A Clarke-winner, and not quite as strong as I'd expected from my reading of other books of that type. Vurt wasn't bad, but I'm not sure I'd call it a very good one either. A gritty, character-driven exploration of near future society. Most of the story revolves around the use and misuse of virtual reality, linked to certain other cybernetics as a form of addictive element. The whole thing reminded me a lot of Dick's Ubik, a comparison that didn't do the book any favors, drawing attention to its reduced energy of story and reduced amount of creative detail. As well, unlike with Ubik, things are grounded enough that we're supposed to accept this story as a plausible future, which I take issue with. It's not precisely cyberpunk, but shares a number of stylistic and political overtones. Which brings up a level of unrealistic backdrop that I generally find incredible about cyberpunk--the presentation of technology leading to an absence of a real community, of a state, or wider political sovereignty.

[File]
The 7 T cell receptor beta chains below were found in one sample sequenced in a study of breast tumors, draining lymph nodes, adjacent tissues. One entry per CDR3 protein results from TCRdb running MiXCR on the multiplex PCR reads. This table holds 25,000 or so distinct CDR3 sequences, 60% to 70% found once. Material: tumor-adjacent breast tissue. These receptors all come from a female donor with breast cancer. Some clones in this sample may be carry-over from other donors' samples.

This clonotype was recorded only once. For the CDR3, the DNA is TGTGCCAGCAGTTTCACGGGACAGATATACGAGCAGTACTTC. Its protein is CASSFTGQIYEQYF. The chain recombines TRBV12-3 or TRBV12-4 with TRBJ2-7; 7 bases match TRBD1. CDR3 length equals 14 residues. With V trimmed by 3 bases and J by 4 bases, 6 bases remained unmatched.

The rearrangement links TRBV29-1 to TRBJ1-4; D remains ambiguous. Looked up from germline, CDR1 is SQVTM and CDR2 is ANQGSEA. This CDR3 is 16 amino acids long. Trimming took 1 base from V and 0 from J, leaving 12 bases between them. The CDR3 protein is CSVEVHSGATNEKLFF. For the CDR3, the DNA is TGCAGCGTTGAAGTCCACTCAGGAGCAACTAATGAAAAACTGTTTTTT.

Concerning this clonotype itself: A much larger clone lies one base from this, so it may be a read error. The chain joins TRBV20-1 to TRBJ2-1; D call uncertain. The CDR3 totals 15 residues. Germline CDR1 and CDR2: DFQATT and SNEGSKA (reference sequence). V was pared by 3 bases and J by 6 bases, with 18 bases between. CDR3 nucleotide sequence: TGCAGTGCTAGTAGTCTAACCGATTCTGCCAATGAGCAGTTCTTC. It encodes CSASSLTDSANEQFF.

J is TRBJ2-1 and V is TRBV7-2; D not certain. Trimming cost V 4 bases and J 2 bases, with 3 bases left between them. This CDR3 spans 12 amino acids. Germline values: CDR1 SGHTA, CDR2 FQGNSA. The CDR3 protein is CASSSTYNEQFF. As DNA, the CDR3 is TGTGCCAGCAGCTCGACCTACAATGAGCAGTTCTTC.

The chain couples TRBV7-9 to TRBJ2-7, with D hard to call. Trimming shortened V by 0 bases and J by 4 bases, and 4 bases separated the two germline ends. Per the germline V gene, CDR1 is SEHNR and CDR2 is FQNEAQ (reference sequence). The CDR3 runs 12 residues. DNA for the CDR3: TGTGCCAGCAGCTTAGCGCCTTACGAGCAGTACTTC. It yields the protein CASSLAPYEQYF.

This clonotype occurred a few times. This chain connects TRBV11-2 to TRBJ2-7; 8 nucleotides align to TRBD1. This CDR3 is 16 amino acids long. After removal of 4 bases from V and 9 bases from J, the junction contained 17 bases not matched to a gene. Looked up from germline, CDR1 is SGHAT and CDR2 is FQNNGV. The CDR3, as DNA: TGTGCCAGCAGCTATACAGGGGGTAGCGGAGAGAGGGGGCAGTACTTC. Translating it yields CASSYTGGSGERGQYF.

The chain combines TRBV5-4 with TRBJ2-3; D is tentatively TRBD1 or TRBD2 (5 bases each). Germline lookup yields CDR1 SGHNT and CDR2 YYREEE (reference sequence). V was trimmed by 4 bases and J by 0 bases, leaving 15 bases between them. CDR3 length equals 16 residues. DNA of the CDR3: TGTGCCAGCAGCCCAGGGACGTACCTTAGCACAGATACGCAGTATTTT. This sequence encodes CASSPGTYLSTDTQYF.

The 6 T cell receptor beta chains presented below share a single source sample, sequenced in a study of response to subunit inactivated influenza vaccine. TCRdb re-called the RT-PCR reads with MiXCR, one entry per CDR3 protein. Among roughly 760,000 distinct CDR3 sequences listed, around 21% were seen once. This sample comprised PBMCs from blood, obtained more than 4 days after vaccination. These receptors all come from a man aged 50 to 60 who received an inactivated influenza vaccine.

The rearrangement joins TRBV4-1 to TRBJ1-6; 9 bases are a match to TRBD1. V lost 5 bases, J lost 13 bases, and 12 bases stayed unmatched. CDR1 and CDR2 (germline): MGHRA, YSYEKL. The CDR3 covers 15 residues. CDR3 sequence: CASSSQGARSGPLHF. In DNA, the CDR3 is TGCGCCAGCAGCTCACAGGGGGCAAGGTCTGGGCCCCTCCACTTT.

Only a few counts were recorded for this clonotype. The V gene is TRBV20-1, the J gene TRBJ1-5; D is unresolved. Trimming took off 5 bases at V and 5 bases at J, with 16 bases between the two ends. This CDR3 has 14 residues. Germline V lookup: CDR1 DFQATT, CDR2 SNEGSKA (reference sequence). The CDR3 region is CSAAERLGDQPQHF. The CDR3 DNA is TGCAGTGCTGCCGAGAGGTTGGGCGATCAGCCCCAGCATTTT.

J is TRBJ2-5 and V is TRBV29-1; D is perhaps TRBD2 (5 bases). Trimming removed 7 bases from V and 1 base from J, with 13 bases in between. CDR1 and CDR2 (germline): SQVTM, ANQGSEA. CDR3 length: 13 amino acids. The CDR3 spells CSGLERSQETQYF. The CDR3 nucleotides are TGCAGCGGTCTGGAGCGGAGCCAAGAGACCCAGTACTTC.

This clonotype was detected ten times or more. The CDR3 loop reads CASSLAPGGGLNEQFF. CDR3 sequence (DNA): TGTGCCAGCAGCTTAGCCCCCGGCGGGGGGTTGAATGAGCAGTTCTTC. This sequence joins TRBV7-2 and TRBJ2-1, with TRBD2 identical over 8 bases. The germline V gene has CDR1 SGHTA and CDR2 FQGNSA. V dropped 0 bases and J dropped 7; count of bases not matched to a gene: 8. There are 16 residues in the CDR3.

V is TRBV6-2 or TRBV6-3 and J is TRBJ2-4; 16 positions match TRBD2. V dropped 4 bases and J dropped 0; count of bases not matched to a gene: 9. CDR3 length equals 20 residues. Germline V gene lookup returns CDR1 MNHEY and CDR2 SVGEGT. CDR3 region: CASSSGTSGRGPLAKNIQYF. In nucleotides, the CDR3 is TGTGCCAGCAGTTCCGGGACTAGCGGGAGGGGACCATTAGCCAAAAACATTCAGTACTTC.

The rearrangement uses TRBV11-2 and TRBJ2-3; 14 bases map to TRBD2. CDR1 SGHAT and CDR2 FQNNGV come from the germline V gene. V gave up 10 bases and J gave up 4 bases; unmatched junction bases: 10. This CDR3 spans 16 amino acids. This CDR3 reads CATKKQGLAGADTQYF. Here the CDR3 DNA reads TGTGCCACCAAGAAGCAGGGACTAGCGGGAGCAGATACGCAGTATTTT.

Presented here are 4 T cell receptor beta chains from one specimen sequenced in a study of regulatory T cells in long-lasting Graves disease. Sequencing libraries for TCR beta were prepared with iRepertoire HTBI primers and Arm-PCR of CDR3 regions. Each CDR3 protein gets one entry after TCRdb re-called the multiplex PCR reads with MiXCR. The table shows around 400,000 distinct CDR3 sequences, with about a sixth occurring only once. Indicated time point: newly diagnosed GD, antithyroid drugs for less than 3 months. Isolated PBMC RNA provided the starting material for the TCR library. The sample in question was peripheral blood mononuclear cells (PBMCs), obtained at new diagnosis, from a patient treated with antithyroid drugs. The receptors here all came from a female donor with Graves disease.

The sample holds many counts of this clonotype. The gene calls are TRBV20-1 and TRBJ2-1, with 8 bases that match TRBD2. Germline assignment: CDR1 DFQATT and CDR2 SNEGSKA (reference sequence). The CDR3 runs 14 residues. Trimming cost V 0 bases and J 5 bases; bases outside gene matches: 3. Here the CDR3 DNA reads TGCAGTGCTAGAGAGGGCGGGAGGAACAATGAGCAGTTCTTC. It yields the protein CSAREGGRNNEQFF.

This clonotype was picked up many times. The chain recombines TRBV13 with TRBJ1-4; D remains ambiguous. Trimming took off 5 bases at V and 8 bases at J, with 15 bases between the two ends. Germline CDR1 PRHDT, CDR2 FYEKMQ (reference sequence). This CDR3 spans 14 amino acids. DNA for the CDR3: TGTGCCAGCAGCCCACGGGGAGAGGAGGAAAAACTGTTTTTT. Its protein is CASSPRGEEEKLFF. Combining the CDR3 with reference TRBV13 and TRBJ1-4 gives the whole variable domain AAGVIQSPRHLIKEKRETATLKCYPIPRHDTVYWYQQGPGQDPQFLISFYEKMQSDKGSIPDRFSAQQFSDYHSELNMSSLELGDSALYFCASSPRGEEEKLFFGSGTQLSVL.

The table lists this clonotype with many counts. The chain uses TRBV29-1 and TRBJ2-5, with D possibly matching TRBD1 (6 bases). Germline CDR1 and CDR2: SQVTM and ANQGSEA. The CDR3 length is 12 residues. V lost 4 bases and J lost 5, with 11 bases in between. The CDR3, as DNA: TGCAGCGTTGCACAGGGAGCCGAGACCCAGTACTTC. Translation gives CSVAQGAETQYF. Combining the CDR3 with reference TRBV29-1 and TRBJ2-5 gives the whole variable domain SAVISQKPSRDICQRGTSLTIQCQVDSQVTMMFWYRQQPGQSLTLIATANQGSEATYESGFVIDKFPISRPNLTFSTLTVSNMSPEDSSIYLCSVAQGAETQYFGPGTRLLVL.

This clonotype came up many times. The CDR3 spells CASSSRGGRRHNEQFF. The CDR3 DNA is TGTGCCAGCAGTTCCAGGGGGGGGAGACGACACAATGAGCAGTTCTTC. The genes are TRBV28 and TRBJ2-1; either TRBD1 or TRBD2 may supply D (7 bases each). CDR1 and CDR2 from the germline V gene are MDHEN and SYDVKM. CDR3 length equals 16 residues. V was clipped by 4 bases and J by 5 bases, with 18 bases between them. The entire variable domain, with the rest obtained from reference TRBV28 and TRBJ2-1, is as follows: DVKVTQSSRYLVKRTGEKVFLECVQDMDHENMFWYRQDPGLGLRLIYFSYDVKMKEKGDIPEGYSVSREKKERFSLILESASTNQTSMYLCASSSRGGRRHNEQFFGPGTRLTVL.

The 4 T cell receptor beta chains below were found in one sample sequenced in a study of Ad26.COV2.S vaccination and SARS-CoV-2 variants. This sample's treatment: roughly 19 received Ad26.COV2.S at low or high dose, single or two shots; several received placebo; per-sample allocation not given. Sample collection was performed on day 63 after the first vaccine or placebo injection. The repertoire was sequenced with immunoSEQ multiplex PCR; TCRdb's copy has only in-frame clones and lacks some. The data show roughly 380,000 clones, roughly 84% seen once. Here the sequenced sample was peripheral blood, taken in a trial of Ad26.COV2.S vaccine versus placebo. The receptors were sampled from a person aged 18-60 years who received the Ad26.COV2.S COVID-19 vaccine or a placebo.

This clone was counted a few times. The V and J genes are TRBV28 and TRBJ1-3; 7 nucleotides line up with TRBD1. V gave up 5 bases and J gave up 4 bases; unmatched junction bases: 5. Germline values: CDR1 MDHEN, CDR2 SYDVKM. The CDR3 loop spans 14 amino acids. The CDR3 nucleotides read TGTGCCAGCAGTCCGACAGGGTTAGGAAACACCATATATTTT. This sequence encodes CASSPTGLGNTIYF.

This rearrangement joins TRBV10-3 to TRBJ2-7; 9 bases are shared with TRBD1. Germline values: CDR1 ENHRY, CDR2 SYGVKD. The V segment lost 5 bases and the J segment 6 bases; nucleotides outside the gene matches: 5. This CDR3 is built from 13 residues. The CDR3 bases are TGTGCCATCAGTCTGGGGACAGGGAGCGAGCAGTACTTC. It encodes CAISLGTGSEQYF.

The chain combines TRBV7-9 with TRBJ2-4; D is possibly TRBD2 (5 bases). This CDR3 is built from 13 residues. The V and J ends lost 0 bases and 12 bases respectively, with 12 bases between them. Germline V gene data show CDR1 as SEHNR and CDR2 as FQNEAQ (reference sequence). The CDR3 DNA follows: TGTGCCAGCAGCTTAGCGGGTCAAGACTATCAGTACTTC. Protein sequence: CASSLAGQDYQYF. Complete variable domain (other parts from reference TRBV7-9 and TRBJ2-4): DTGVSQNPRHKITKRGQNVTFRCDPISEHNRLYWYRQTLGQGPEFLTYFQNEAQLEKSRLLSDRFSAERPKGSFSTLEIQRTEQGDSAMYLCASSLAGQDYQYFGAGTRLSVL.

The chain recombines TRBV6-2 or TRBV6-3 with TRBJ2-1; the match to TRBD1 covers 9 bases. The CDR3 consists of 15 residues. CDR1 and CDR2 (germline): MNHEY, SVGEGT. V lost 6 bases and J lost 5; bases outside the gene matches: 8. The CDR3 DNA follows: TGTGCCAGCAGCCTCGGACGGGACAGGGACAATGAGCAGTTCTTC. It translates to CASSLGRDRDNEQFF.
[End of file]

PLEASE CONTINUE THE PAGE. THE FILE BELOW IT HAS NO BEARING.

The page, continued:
There are some very interesting passages, moments and concepts, but the whole thing never came together for me into a compelling story.
Worse than: Ubik by Philip K. Dick
Better than: Retribution Falls by Chris Wooding